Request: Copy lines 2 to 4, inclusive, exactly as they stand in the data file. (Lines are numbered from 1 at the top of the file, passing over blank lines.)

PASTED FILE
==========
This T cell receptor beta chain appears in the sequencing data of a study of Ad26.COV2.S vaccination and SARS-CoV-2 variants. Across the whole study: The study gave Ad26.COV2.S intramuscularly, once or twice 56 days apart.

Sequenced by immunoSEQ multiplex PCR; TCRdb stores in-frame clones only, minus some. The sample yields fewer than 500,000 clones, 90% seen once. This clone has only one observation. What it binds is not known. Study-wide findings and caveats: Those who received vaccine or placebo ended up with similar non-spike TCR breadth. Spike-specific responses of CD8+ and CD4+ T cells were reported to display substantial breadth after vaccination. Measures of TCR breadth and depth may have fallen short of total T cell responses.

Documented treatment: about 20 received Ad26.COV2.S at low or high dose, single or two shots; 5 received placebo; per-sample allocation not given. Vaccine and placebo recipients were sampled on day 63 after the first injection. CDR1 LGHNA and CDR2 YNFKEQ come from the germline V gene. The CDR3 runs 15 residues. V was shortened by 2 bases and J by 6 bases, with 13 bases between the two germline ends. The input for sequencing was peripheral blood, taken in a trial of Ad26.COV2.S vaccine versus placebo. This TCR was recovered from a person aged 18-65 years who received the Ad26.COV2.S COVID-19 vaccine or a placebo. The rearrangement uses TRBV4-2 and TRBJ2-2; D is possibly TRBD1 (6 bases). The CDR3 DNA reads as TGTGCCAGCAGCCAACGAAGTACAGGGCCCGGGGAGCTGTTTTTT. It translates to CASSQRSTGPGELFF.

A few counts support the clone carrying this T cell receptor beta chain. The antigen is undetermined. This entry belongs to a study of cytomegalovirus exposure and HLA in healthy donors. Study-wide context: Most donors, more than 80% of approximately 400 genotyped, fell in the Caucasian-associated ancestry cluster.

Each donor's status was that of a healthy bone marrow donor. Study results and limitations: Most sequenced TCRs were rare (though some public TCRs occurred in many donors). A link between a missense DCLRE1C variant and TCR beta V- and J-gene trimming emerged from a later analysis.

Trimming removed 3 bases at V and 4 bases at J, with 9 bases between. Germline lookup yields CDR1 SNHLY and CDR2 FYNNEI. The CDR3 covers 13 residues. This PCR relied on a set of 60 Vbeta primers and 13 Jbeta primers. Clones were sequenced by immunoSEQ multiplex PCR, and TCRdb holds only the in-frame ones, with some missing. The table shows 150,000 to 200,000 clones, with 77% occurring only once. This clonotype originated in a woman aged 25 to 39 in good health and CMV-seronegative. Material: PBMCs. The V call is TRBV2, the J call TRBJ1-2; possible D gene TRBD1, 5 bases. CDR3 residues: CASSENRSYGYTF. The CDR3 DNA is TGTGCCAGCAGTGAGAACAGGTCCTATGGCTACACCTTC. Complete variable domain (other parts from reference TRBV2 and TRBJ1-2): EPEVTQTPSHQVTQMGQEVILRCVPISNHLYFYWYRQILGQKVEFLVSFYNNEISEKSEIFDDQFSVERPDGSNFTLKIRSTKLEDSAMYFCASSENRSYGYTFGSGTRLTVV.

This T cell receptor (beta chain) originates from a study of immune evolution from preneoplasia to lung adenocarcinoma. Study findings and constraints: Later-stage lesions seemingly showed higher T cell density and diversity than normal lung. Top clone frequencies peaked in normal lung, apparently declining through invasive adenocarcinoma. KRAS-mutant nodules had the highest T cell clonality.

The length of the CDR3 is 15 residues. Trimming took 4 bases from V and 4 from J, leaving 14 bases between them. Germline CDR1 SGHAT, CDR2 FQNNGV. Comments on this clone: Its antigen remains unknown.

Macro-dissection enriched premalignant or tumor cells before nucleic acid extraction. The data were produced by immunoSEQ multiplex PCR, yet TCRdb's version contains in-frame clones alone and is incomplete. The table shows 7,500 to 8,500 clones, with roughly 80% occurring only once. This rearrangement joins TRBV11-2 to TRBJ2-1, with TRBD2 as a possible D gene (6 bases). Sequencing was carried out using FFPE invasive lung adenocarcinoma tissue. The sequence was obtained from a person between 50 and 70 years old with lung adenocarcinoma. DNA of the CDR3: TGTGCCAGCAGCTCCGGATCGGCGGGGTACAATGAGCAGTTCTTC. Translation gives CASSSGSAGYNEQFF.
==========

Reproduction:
Sequenced by immunoSEQ multiplex PCR; TCRdb stores in-frame clones only, minus some. The sample yields fewer than 500,000 clones, 90% seen once. This clone has only one observation. What it binds is not known. Study-wide findings and caveats: Those who received vaccine or placebo ended up with similar non-spike TCR breadth. Spike-specific responses of CD8+ and CD4+ T cells were reported to display substantial breadth after vaccination. Measures of TCR breadth and depth may have fallen short of total T cell responses.

Documented treatment: about 20 received Ad26.COV2.S at low or high dose, single or two shots; 5 received placebo; per-sample allocation not given. Vaccine and placebo recipients were sampled on day 63 after the first injection. CDR1 LGHNA and CDR2 YNFKEQ come from the germline V gene. The CDR3 runs 15 residues. V was shortened by 2 bases and J by 6 bases, with 13 bases between the two germline ends. The input for sequencing was peripheral blood, taken in a trial of Ad26.COV2.S vaccine versus placebo. This TCR was recovered from a person aged 18-65 years who received the Ad26.COV2.S COVID-19 vaccine or a placebo. The rearrangement uses TRBV4-2 and TRBJ2-2; D is possibly TRBD1 (6 bases). The CDR3 DNA reads as TGTGCCAGCAGCCAACGAAGTACAGGGCCCGGGGAGCTGTTTTTT. It translates to CASSQRSTGPGELFF.

A few counts support the clone carrying this T cell receptor beta chain. The antigen is undetermined. This entry belongs to a study of cytomegalovirus exposure and HLA in healthy donors. Study-wide context: Most donors, more than 80% of approximately 400 genotyped, fell in the Caucasian-associated ancestry cluster.